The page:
Consider, said Guillory, "how difficult it is to disabuse prospective or incoming graduate students of the notion that they will be the exception, that they will be one who gets a job." And the longer we wait, the harder it gets — because meeting with their dissertation advisers naturally reinforces the focus on the academic path that the advisers know best.

What results is not so much determination as rigidity. "It does not serve students well," said Guillory, when they "are inadequately prepared for the most probable outcome" of their Ph.D. studies. In fact, they can become permanently embittered: "They become our enemies in their later careers rather than our friends."

Guillory proposes a professional-development workshop run by the graduate school, not by each individual program. Every incoming graduate student would get the same information from the same source.

Centralization would create consistency at this important early moment. It would also send a caretaking message that the concern — and the responsibility! — for graduate students’ professional development extends beyond the adviser and the program, to the whole graduate school.

Depending on cohort sizes, a graduate school might distribute its incoming humanists, social scientists, and scientists into their own separate workshops. In later semesters, of course, each department would offer career guidance specific to its discipline. But at this initial stage, the goal would be to establish a broad — not field-specific — orientation to the professional realities of graduate study. Here is how Guillory envisioned the workshop:

  • First it would lay out the bald truth for students, speaking "honestly and fully about their prospects upon completion of the Ph.D."
  • Second, it would "begin to instruct students about the types of jobs that Ph.D.s do attain," and the job satisfaction that comes with them.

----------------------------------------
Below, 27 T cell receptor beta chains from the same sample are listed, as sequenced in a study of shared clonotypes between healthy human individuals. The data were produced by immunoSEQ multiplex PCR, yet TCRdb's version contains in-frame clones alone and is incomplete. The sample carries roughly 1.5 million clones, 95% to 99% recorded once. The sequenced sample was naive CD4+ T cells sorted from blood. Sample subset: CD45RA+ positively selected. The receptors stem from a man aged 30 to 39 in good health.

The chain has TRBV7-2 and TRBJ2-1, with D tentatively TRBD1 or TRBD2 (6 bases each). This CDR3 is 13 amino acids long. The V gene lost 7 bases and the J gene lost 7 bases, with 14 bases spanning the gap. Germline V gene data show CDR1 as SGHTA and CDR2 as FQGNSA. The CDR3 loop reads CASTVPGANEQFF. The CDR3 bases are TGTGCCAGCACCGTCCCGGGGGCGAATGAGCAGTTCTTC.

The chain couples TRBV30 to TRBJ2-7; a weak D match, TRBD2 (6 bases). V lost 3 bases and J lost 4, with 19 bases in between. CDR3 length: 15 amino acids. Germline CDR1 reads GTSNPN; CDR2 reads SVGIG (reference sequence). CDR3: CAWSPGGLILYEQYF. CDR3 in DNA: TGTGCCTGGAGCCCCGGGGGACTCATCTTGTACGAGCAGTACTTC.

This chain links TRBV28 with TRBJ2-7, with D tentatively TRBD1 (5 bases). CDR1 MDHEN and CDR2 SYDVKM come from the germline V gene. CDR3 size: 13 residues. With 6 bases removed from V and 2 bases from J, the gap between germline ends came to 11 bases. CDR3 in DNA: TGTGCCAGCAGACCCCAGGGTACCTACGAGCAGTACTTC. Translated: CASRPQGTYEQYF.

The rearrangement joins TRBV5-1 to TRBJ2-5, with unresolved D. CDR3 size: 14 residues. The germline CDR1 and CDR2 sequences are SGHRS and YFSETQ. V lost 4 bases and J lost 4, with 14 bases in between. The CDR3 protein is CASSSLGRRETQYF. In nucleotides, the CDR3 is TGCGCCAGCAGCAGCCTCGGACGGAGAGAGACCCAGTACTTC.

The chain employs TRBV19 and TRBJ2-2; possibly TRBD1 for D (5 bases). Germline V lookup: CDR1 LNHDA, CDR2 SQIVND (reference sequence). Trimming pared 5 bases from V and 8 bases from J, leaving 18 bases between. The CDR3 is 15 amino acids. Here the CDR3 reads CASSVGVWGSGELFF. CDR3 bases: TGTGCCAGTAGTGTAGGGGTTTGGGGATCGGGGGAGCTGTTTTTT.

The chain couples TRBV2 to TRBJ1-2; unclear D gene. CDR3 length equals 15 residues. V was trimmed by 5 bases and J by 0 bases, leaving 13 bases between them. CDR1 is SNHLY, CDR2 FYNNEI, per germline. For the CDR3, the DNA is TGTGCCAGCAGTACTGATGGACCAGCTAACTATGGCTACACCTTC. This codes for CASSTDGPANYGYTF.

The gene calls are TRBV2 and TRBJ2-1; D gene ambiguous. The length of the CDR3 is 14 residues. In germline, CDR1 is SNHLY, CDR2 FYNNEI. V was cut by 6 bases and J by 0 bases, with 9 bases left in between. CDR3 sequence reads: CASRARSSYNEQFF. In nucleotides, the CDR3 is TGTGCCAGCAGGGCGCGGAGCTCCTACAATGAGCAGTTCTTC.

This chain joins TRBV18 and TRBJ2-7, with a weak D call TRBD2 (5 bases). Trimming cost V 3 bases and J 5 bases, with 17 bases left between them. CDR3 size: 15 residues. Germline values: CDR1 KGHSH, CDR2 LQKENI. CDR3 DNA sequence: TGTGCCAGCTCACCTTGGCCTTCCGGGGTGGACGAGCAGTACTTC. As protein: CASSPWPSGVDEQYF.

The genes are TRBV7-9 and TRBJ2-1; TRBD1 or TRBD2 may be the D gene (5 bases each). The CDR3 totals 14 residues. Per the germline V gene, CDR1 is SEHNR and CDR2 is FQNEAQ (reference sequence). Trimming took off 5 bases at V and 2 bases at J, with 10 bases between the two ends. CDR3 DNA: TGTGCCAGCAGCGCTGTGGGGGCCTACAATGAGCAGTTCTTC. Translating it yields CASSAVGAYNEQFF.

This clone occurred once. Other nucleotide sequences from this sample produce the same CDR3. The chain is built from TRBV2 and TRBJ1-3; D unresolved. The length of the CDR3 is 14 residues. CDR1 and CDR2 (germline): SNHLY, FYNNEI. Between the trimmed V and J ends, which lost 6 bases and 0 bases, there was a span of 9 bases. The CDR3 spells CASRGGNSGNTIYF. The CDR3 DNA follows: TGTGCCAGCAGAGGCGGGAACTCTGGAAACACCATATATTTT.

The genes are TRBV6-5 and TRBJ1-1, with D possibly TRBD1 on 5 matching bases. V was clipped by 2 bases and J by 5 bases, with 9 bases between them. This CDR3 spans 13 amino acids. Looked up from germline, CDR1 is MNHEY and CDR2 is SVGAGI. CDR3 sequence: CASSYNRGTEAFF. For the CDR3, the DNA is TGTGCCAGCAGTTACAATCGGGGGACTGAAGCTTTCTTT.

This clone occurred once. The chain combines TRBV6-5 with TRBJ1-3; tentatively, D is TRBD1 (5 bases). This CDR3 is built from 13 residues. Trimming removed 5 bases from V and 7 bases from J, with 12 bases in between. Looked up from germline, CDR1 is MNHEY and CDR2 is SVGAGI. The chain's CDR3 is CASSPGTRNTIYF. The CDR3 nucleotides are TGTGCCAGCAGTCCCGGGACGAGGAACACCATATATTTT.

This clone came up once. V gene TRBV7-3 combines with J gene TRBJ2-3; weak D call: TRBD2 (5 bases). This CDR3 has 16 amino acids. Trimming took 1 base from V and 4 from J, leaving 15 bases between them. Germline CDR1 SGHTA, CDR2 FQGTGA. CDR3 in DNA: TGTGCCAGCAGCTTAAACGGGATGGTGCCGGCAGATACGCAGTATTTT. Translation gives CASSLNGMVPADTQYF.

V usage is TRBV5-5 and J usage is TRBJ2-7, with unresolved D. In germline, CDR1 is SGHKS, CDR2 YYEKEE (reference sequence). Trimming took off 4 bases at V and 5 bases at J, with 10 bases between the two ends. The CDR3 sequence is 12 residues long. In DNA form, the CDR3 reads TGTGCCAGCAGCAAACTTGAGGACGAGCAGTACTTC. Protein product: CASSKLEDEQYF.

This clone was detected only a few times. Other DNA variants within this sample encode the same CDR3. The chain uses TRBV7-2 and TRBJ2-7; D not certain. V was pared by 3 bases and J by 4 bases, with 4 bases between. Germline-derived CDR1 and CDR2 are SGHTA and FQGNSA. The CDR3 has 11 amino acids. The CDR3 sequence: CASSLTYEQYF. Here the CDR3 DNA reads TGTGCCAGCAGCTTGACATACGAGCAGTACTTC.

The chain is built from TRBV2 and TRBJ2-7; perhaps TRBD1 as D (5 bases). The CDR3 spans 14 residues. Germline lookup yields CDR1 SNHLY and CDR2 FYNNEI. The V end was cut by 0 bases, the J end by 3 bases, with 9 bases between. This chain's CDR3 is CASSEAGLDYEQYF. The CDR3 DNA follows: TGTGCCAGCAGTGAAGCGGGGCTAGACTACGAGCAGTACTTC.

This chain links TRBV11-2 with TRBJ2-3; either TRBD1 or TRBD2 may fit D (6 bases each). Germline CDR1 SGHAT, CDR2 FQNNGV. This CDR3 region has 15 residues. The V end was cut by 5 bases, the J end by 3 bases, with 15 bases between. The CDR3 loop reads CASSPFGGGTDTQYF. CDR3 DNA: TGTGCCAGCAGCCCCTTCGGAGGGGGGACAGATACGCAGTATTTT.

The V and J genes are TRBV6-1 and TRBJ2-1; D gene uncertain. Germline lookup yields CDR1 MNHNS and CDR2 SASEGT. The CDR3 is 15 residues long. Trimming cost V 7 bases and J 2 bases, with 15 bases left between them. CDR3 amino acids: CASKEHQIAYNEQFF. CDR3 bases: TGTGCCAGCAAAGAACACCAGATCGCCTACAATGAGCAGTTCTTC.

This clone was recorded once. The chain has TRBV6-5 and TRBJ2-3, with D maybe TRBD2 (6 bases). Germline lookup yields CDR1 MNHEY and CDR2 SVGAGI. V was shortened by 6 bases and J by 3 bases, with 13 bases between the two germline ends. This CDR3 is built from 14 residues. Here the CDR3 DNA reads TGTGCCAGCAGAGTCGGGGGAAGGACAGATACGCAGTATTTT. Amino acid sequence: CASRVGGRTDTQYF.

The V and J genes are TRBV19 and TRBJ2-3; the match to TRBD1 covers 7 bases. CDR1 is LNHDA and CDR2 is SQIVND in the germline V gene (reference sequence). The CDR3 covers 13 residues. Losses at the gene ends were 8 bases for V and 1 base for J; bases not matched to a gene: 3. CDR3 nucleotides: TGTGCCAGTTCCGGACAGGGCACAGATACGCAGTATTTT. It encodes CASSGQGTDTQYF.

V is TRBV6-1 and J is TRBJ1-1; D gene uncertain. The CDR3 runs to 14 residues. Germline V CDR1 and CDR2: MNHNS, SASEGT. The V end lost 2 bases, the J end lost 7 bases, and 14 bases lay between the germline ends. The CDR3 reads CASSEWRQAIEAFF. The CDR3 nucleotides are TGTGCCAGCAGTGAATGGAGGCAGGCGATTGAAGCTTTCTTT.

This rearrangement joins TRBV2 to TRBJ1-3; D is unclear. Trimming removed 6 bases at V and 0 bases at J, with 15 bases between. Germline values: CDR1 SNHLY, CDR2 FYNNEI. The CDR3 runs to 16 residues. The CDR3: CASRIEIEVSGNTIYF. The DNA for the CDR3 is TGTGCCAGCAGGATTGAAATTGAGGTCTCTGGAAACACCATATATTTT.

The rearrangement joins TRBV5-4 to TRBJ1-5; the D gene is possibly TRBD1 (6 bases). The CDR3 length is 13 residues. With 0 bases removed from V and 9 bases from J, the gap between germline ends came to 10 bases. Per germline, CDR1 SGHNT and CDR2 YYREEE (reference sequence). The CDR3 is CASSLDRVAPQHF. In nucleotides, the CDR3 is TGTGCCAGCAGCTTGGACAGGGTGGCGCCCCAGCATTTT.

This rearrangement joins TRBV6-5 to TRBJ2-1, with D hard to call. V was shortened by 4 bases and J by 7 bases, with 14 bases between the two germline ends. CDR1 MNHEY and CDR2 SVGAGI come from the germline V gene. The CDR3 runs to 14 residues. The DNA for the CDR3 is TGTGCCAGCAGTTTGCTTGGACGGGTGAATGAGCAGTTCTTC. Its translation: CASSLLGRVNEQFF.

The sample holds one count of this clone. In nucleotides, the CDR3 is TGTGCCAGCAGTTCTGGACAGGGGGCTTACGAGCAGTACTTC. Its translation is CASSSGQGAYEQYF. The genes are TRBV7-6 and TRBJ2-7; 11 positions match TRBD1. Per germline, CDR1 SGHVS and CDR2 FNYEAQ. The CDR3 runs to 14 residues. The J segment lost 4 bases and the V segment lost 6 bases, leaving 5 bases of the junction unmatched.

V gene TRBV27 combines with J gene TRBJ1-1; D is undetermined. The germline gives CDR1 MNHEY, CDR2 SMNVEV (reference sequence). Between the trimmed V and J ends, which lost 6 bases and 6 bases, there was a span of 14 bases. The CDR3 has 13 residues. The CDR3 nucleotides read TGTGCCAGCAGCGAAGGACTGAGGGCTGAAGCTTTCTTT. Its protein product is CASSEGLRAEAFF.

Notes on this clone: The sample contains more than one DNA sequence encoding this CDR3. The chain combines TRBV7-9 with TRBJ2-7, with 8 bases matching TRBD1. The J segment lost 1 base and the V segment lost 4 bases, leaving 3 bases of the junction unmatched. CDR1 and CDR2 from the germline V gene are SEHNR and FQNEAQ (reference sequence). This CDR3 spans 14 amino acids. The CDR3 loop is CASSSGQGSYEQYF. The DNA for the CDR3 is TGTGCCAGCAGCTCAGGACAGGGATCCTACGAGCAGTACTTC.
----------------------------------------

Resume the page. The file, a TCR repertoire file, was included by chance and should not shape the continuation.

• Those assessments of job satisfaction should come from the source: Ph.D. alumni employed outside of academe. The graduate school should, Guillory said, "invite them to campus to speak with new doctoral students, pay them for their services, and take the opportunity in the meantime to reconnect them" with the university. Ph.D. alumni from nonfaculty professions "should be feted and celebrated, invited to speak about their scholarly work and the work they currently do. They are, quite literally, our future."

I think Guillory has this just right. The idea of bringing Ph.D. alumni back to talk about their careers isn’t new, but Guillory’s emphasis on celebration recognizes not only the alumni themselves but also the work they do now. If the university honors diverse career paths from the beginning, graduate students will be far less likely to feel stigmatized — as so many now do — if they decide to look for such jobs themselves.

After that initial graduate-school-centered moment, the responsibility would fall to departments. I’ve written elsewhere in these pages about how each program should design and run a professional-development seminar to socialize students into the culture of the discipline, and spell out the specific and diverse career outcomes of its graduates — including, but not limited to, professorships. That seminar also should come earlier, not later, in a student’s career.

Programs should also regularly invite their own alumni who work outside of academe to come back and tell their stories. Such events resonate at every stage of a doctoral student’s training.

Guillory’s proposal reminds us that professional development has always been part of graduate school. It may be tougher to advise graduate students at a time when the academic job market has withered, but it remains part of graduate education. As professors, we have a responsibility to take part in this work — and to show our students how to take charge of their professional lives. It’s our job to help them get jobs. We have to do our work so our students can do theirs.